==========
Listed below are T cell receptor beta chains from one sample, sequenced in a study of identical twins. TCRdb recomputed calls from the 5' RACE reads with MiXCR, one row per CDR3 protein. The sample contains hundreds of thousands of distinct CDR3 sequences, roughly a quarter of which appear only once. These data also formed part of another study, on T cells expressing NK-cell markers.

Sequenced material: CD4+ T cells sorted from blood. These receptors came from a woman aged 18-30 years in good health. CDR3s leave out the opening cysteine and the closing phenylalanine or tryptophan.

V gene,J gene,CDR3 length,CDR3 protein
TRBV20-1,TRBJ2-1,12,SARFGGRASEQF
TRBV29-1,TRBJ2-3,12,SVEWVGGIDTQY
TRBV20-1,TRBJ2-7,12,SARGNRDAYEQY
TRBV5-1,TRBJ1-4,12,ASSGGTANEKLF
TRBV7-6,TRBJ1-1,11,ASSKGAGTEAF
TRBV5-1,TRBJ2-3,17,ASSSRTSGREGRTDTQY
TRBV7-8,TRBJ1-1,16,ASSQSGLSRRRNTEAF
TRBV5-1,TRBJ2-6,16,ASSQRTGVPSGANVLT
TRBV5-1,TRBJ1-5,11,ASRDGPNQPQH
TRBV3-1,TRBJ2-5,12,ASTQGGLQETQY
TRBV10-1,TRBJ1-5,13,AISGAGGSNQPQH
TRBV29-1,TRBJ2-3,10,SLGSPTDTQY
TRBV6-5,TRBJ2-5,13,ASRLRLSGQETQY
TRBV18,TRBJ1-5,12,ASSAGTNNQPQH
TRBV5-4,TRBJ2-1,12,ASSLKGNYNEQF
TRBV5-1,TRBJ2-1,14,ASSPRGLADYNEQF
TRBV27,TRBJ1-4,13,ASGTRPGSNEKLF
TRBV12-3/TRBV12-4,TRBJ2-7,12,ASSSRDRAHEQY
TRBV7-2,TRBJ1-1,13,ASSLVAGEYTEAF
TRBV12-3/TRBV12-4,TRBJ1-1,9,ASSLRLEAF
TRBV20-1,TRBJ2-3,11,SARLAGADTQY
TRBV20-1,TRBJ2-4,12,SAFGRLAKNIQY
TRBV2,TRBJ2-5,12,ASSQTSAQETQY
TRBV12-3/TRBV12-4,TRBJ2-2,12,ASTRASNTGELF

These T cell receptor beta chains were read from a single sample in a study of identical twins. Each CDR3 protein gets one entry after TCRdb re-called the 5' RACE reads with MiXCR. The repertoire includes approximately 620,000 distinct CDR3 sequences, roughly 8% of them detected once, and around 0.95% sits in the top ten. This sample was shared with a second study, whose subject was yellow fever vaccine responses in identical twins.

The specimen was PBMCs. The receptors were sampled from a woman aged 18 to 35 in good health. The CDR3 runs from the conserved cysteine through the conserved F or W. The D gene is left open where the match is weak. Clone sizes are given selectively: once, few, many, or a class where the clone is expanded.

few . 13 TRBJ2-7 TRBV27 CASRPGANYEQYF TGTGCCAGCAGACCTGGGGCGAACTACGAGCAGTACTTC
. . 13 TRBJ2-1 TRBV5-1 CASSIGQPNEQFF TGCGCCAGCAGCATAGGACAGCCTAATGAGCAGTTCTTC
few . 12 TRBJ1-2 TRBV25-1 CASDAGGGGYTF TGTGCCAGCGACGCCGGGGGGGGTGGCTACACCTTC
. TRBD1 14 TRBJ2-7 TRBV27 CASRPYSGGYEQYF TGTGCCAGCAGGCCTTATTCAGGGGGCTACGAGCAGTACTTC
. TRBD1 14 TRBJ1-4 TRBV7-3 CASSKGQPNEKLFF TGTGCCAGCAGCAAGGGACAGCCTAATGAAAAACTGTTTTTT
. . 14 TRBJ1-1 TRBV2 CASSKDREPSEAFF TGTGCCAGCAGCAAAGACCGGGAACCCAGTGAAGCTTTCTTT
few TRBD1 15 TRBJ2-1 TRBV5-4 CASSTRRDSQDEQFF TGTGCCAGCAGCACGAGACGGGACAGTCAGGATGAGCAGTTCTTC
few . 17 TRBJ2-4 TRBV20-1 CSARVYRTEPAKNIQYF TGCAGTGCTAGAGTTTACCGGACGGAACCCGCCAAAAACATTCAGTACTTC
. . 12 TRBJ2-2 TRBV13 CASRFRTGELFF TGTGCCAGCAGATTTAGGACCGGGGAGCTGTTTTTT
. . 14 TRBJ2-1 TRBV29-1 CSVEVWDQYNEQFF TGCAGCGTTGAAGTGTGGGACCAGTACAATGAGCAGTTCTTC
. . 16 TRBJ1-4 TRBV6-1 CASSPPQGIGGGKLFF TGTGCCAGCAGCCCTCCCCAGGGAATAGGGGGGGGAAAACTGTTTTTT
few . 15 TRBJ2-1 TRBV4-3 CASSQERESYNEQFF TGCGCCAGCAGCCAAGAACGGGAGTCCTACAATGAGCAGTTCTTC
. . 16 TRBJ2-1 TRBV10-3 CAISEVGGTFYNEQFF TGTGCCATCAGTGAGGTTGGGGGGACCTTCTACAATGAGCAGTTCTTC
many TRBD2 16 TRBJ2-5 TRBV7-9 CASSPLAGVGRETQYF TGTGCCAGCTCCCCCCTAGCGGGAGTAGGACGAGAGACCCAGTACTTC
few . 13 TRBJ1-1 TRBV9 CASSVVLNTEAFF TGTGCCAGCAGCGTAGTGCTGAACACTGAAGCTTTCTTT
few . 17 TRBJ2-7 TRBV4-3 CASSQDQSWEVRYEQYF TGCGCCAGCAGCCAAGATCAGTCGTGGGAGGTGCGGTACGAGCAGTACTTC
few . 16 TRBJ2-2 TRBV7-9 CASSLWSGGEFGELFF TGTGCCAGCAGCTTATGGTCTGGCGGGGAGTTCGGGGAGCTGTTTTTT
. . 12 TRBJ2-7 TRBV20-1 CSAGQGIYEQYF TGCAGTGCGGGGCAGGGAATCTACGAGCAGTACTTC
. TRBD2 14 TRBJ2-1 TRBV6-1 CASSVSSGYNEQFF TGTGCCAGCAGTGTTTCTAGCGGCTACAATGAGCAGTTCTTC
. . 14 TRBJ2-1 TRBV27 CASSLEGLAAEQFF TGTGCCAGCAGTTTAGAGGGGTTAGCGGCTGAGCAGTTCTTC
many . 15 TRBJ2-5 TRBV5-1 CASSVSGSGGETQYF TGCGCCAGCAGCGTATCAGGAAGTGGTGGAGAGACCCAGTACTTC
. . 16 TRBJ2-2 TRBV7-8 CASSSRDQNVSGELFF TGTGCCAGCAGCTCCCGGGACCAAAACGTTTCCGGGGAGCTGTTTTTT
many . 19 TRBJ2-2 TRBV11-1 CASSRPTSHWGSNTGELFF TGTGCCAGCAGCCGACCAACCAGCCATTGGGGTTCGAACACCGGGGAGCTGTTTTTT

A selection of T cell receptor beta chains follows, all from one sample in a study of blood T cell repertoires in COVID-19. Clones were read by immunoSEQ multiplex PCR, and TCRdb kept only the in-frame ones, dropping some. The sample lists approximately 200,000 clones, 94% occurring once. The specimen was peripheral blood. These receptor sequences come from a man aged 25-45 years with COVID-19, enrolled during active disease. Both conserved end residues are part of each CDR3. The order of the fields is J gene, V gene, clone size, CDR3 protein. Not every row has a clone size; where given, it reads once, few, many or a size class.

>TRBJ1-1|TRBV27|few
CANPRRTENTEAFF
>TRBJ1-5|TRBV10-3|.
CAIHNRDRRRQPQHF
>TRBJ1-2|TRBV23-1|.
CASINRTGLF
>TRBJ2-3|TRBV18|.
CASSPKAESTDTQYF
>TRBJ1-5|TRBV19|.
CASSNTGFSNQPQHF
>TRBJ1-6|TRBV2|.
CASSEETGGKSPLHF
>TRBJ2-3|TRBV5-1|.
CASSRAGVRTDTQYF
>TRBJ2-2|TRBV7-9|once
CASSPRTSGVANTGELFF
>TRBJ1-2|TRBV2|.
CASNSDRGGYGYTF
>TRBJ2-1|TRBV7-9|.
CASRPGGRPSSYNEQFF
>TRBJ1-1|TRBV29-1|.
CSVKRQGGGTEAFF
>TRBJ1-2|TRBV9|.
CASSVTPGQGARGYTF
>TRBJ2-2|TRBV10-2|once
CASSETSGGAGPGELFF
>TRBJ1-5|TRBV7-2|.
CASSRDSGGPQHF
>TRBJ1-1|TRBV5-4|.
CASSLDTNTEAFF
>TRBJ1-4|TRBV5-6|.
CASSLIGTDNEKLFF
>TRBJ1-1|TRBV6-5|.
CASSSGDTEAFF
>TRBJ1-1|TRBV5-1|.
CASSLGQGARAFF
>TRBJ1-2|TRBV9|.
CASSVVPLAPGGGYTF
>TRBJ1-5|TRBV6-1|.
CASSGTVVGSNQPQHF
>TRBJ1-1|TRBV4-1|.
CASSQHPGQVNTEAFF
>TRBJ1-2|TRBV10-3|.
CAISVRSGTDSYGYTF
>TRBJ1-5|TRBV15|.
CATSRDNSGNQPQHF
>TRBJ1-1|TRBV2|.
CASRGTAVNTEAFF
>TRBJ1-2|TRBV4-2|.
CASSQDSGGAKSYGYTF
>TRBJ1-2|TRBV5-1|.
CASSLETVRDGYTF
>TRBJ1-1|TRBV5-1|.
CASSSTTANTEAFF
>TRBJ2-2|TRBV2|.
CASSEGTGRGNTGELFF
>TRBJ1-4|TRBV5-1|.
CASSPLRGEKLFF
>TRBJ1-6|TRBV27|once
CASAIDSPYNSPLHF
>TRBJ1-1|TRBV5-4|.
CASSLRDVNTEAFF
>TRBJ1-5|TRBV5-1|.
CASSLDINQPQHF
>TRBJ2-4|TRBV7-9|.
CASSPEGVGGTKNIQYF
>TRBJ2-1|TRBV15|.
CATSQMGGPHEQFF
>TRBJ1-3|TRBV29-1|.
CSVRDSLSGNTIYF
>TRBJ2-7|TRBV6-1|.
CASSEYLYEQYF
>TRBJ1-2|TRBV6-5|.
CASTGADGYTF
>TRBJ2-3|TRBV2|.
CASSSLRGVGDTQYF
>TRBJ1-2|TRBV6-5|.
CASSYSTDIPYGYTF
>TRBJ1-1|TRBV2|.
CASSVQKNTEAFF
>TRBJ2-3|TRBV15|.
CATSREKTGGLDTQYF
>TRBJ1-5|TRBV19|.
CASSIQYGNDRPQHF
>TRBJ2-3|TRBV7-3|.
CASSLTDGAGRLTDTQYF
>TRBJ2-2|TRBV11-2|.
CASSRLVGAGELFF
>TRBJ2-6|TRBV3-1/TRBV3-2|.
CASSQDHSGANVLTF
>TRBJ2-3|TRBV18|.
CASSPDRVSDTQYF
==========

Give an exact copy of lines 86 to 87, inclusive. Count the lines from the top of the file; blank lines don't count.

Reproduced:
>TRBJ1-1|TRBV6-5|.
CASSSGDTEAFF